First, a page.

Saturday, December 12, 2009
Devotion XVI at Bethany Village
My sixteenth devotion at Bethany... amid all the Christmas joy and sugarplum fairies and stuff, sometimes it's good to remember that for some Christmas brings pain and loss of their loved ones, and it is good to stand with them during this time and support them. What is the spirit of Christmas, the true spirit?
Matthew 1.32b “…‘and they shall name him Emmanuel,’ which means, ‘God is with us.’”
The spirit of Christmas is found in stillness.
In Oberndorf, Austria, there is a church named Nicola-Kirche (the Church of Saint Nicholas). 24 December 1818, the pastor, Rev. Josef Mohr, and the head musician, Franz Gruber, realized that the organ was no longer working, apparently, the bellows had been eaten through by mice. The bellows are essential to the organ because it keeps the air pressure at a steady rate, which allows for the movement of air through the pipes. In other words, holes in the bellows meant no music. So, Mohr went to his study, grabbed a poem he had written some time earlier, and had Gruber compose it to music. The Christmas service that night was played solely on guitar, with this one new song not being played masterfully on the grand organ, but instead on the quiet strings of the guitar. The song was, of course, “Stille Nacht,” or “Silent Night” as we know it.
Of course, the whole organ story is legend, no one knows for sure anymore the particular motivation for this song being written on guitar instead of the organ, but I think it is a likely story. And, even if the story is false, it still holds the beauty of Christmas, the beauty of simplicity.
Certain churches have the tradition of, during “Silent Night,” having a candle lighting where all the lights are turned off, sometimes even the organ will go silent, and you’ll just hear the voices of those around you singing the words “Silent night, holy night/ all is calm, all is bright,” where the good singers and the bad singers are drowned out by the music of the people around you, and you hold you light close to the book so you can attempt to read the words in the darkness, trying not to catch it on fire where kids fight behind you, trying to purposefully catch each other on fire.
There is something about the faith expression there, something in it, that our culture’s rushed, hurried, and perfectionist view of Christmas has never quite captured. Regardless of what your faith is, the simplicity carries forth the faith. Even those who do not believe sing the words, relying on the belief of others to fill their hearts and minds, knowing that when, not if, they return to belief, the others will return the favor.
Christmas spirit comes in the silence. It comes when you’re completely exhausted and sit down for the first time in what feels like days and you just are quiet. Pensive. Peaceful. It is the long needed rest for the weary.
Christmas is also in the expecting. The Advent which proceeds Christmas. The long awaiting of something… that knowing that something better is yet to come. That is the Christmas spirit. It is silence. It is expectance. It is rest. It is peace. It is not doing for once.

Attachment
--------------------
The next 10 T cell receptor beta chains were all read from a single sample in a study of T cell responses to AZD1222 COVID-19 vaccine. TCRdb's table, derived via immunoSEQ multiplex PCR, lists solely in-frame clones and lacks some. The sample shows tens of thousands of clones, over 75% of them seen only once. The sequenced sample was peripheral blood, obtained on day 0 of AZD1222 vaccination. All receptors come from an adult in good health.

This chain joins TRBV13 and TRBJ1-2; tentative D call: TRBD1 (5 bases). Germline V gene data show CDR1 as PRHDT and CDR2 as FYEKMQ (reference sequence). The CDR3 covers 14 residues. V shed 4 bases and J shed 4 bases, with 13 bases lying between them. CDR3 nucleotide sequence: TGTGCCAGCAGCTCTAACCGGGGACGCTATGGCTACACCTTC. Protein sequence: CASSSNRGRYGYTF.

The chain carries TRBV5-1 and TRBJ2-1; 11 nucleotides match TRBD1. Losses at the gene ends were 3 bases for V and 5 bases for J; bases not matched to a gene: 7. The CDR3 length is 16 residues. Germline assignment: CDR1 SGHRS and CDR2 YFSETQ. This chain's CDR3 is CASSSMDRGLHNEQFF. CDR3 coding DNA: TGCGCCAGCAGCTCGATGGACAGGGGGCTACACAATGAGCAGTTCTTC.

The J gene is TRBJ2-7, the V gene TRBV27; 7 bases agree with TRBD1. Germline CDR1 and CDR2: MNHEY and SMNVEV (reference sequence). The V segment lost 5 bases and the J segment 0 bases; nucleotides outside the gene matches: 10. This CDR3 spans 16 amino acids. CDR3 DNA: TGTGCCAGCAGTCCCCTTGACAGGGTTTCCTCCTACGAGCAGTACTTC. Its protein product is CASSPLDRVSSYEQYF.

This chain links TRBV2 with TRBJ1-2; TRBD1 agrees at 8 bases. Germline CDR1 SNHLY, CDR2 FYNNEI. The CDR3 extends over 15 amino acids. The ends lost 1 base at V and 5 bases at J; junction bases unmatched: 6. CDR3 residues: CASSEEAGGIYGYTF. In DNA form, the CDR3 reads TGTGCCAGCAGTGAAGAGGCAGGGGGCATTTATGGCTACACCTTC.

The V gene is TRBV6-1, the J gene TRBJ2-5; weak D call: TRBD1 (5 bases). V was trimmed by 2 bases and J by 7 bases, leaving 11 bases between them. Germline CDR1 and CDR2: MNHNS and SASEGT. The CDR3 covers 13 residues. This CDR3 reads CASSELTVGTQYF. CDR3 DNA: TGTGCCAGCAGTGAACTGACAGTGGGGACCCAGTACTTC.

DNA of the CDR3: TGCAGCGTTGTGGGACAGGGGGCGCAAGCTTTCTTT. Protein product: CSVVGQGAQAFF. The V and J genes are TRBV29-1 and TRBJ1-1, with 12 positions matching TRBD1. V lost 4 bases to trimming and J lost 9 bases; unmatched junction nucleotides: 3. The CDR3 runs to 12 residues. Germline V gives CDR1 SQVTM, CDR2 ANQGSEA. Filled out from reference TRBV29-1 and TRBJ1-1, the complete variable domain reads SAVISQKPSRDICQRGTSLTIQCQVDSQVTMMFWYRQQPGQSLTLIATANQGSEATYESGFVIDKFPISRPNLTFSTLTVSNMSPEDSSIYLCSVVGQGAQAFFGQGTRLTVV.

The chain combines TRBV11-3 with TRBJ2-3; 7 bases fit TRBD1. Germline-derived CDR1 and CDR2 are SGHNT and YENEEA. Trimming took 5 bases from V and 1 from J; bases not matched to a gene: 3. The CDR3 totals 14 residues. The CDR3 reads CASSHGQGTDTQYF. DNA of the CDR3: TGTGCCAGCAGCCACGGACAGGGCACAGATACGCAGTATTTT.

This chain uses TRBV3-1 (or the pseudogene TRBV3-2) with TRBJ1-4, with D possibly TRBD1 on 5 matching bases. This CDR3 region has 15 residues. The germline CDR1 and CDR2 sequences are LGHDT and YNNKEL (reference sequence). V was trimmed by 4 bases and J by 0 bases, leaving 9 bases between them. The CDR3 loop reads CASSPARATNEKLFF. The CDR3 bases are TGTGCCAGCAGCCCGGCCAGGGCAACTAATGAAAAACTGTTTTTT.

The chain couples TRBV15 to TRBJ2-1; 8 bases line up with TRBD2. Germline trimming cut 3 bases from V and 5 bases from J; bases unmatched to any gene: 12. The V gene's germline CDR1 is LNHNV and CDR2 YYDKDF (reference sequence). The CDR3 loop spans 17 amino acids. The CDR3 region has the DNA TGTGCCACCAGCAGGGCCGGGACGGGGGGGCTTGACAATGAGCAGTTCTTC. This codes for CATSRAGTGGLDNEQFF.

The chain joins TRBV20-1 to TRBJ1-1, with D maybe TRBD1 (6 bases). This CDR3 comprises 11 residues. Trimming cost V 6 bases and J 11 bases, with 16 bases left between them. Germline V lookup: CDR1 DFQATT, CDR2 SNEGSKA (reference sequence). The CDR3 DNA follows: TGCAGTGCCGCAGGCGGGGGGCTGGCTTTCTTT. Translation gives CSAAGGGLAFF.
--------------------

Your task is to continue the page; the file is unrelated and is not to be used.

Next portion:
I remember how my brother, sister, and I used to sing together in three part harmony, standing next to each other in the pews on Christmas Eve. The music was glorious. My brother, sister, and I even made homemade recordings of us, me on piano, my sister on flute, and my brother on cello or guitar, and then we gave those out to family members for Christmas.
My brother passed away unexpectedly two years ago at the age of eighteen. And the hardest time of the year consistently is Christmas, where all the joyous family traditions we had—the singing together in a pew on Christmas Eve, the playing our instruments together, decorating trees, all of that is different. Christmas can be a very joyous time for many. But for those who have lost loved ones, Christmas may be a heavy-hearted time.
When I miss my brother this season, I cannot help but think of that first night that “Silent Night” was sung, just the simple guitar. Christmas is about family and love, true, but sometimes I feel more Christmas “spirit” when I’m alone, maybe just decorating my little apartment, humming a Christmas carol to myself. I feel it in the absence of Justin. Where he is no longer with us. I feel that. And I feel the Christmas spirit in his absence. The knowing that he’s gone now, but something better is yet to come. Peace of mind? A harmony that is now only the sound of one voice, united, sad, but peaceful? A voice that begins in silence before the first note even begins. That has silence in the spaces between each note, each phrase. That silent night where a nation heavy with mourning, under foreign occupation, had all their dreams realized in a tiny, little child born in the most humblest of places, a lowly cattle stall. That is where the Christmas spirit lies.
Let us pray.
Blessed are you, Lord our God, King of the universe. Be with us this advent season, help us prepare for the advent of your reign, an advent realized in the birth of our king in lowly and humble attire. Be with us, we pray, in the name of your son, whose name is a promise in itself: Emmanuel, God is with us.
Let us pray the prayer your son taught us:
Our Father, who art in heaven, hallowed be thy name. Thy kingdom come, thy will be done, on earth as it is in heaven. Give us today our daily bread and forgive us our trespasses as we forgive those who trespass against us. And lead us not into temptation, but deliver us from evil. For thine is the kingdom, and the power, and the glory forever. Amen.